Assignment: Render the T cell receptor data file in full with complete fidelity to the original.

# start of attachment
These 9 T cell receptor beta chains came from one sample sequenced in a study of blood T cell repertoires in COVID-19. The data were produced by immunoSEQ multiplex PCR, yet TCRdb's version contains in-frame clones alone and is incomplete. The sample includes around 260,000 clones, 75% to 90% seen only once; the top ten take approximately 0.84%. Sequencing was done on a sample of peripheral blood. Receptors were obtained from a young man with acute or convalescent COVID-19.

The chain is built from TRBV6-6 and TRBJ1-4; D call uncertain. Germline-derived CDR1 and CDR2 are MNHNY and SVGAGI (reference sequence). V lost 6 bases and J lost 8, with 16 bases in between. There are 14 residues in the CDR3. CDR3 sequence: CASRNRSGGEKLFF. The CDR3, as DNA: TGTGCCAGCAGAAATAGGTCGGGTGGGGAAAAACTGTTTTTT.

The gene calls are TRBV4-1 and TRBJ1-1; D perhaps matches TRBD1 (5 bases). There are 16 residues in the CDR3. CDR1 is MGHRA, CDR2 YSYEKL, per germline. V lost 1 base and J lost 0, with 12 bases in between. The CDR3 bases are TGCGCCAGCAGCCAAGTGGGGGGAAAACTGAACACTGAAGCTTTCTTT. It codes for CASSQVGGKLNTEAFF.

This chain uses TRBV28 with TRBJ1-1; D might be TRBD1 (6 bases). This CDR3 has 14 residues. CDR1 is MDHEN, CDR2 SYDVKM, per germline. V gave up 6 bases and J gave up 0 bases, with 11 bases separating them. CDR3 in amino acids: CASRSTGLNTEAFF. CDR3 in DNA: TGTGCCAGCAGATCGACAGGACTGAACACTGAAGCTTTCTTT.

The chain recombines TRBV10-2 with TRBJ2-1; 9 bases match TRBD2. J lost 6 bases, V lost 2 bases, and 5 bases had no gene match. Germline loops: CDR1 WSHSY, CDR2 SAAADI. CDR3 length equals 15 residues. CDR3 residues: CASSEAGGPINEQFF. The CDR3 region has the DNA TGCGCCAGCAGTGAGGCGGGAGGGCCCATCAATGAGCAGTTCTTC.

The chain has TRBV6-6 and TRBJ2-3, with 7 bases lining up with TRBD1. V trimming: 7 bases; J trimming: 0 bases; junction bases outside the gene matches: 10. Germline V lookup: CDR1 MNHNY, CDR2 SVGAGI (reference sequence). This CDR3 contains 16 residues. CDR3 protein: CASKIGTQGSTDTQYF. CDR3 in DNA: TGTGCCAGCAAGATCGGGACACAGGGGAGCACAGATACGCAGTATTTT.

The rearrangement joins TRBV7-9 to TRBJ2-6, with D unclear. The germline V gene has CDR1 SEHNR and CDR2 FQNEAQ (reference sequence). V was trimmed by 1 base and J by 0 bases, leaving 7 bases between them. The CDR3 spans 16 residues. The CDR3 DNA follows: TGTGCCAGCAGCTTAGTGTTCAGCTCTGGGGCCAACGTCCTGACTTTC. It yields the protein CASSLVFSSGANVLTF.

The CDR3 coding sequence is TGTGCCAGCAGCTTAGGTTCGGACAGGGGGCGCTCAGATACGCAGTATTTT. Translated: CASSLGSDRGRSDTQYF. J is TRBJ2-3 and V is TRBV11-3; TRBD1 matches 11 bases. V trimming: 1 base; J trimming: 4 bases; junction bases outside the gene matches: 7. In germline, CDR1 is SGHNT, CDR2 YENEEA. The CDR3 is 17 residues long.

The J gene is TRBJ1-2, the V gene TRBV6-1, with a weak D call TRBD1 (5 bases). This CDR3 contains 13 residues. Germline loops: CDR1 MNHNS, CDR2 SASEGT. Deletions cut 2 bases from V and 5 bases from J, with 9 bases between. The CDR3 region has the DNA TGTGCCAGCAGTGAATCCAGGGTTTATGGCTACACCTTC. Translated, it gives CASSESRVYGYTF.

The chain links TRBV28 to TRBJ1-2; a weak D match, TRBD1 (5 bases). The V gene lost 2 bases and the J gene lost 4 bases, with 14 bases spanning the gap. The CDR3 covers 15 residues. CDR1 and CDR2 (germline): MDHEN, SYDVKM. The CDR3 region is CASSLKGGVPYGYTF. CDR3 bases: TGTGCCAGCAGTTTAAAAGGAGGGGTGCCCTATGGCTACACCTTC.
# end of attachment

These 9 T cell receptor beta chains came from one sample sequenced in a study of blood T cell repertoires in COVID-19. The data were produced by immunoSEQ multiplex PCR, yet TCRdb's version contains in-frame clones alone and is incomplete. The sample includes around 260,000 clones, 75% to 90% seen only once; the top ten take approximately 0.84%. Sequencing was done on a sample of peripheral blood. Receptors were obtained from a young man with acute or convalescent COVID-19.

The chain is built from TRBV6-6 and TRBJ1-4; D call uncertain. Germline-derived CDR1 and CDR2 are MNHNY and SVGAGI (reference sequence). V lost 6 bases and J lost 8, with 16 bases in between. There are 14 residues in the CDR3. CDR3 sequence: CASRNRSGGEKLFF. The CDR3, as DNA: TGTGCCAGCAGAAATAGGTCGGGTGGGGAAAAACTGTTTTTT.

The gene calls are TRBV4-1 and TRBJ1-1; D perhaps matches TRBD1 (5 bases). There are 16 residues in the CDR3. CDR1 is MGHRA, CDR2 YSYEKL, per germline. V lost 1 base and J lost 0, with 12 bases in between. The CDR3 bases are TGCGCCAGCAGCCAAGTGGGGGGAAAACTGAACACTGAAGCTTTCTTT. It codes for CASSQVGGKLNTEAFF.

This chain uses TRBV28 with TRBJ1-1; D might be TRBD1 (6 bases). This CDR3 has 14 residues. CDR1 is MDHEN, CDR2 SYDVKM, per germline. V gave up 6 bases and J gave up 0 bases, with 11 bases separating them. CDR3 in amino acids: CASRSTGLNTEAFF. CDR3 in DNA: TGTGCCAGCAGATCGACAGGACTGAACACTGAAGCTTTCTTT.

The chain recombines TRBV10-2 with TRBJ2-1; 9 bases match TRBD2. J lost 6 bases, V lost 2 bases, and 5 bases had no gene match. Germline loops: CDR1 WSHSY, CDR2 SAAADI. CDR3 length equals 15 residues. CDR3 residues: CASSEAGGPINEQFF. The CDR3 region has the DNA TGCGCCAGCAGTGAGGCGGGAGGGCCCATCAATGAGCAGTTCTTC.

The chain has TRBV6-6 and TRBJ2-3, with 7 bases lining up with TRBD1. V trimming: 7 bases; J trimming: 0 bases; junction bases outside the gene matches: 10. Germline V lookup: CDR1 MNHNY, CDR2 SVGAGI (reference sequence). This CDR3 contains 16 residues. CDR3 protein: CASKIGTQGSTDTQYF. CDR3 in DNA: TGTGCCAGCAAGATCGGGACACAGGGGAGCACAGATACGCAGTATTTT.

The rearrangement joins TRBV7-9 to TRBJ2-6, with D unclear. The germline V gene has CDR1 SEHNR and CDR2 FQNEAQ (reference sequence). V was trimmed by 1 base and J by 0 bases, leaving 7 bases between them. The CDR3 spans 16 residues. The CDR3 DNA follows: TGTGCCAGCAGCTTAGTGTTCAGCTCTGGGGCCAACGTCCTGACTTTC. It yields the protein CASSLVFSSGANVLTF.

The CDR3 coding sequence is TGTGCCAGCAGCTTAGGTTCGGACAGGGGGCGCTCAGATACGCAGTATTTT. Translated: CASSLGSDRGRSDTQYF. J is TRBJ2-3 and V is TRBV11-3; TRBD1 matches 11 bases. V trimming: 1 base; J trimming: 4 bases; junction bases outside the gene matches: 7. In germline, CDR1 is SGHNT, CDR2 YENEEA. The CDR3 is 17 residues long.

The J gene is TRBJ1-2, the V gene TRBV6-1, with a weak D call TRBD1 (5 bases). This CDR3 contains 13 residues. Germline loops: CDR1 MNHNS, CDR2 SASEGT. Deletions cut 2 bases from V and 5 bases from J, with 9 bases between. The CDR3 region has the DNA TGTGCCAGCAGTGAATCCAGGGTTTATGGCTACACCTTC. Translated, it gives CASSESRVYGYTF.

The chain links TRBV28 to TRBJ1-2; a weak D match, TRBD1 (5 bases). The V gene lost 2 bases and the J gene lost 4 bases, with 14 bases spanning the gap. The CDR3 covers 15 residues. CDR1 and CDR2 (germline): MDHEN, SYDVKM. The CDR3 region is CASSLKGGVPYGYTF. CDR3 bases: TGTGCCAGCAGTTTAAAAGGAGGGGTGCCCTATGGCTACACCTTC.